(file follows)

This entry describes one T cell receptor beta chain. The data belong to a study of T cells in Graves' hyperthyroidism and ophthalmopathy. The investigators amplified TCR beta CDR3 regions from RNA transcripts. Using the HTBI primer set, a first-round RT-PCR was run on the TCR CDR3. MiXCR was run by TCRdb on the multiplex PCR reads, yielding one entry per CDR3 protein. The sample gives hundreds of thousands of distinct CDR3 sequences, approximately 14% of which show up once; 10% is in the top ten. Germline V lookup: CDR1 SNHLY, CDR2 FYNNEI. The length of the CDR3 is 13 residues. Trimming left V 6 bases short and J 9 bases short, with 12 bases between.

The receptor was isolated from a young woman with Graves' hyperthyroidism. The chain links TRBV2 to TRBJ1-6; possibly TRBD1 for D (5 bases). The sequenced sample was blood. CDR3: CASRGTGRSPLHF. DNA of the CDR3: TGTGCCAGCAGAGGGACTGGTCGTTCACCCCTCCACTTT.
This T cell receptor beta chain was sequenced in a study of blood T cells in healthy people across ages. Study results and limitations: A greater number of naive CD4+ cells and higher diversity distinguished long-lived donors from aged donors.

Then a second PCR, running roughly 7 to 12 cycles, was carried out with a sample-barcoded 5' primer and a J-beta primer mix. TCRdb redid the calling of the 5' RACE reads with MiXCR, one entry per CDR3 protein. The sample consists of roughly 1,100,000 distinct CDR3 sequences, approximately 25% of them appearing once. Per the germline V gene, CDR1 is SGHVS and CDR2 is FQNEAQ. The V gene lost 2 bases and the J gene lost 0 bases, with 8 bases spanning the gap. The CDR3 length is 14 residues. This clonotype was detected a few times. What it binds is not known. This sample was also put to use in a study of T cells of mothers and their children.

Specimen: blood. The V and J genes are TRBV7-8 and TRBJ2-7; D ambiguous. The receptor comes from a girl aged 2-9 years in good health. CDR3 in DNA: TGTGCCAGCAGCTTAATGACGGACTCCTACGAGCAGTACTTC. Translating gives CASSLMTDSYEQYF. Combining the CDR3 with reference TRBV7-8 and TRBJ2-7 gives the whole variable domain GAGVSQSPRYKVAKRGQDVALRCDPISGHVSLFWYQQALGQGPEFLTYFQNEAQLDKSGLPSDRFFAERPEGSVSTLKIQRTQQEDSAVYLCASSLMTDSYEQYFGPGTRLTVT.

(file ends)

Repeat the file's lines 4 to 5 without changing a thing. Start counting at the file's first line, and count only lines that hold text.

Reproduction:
Then a second PCR, running roughly 7 to 12 cycles, was carried out with a sample-barcoded 5' primer and a J-beta primer mix. TCRdb redid the calling of the 5' RACE reads with MiXCR, one entry per CDR3 protein. The sample consists of roughly 1,100,000 distinct CDR3 sequences, approximately 25% of them appearing once. Per the germline V gene, CDR1 is SGHVS and CDR2 is FQNEAQ. The V gene lost 2 bases and the J gene lost 0 bases, with 8 bases spanning the gap. The CDR3 length is 14 residues. This clonotype was detected a few times. What it binds is not known. This sample was also put to use in a study of T cells of mothers and their children.

Specimen: blood. The V and J genes are TRBV7-8 and TRBJ2-7; D ambiguous. The receptor comes from a girl aged 2-9 years in good health. CDR3 in DNA: TGTGCCAGCAGCTTAATGACGGACTCCTACGAGCAGTACTTC. Translating gives CASSLMTDSYEQYF. Combining the CDR3 with reference TRBV7-8 and TRBJ2-7 gives the whole variable domain GAGVSQSPRYKVAKRGQDVALRCDPISGHVSLFWYQQALGQGPEFLTYFQNEAQLDKSGLPSDRFFAERPEGSVSTLKIQRTQQEDSAVYLCASSLMTDSYEQYFGPGTRLTVT.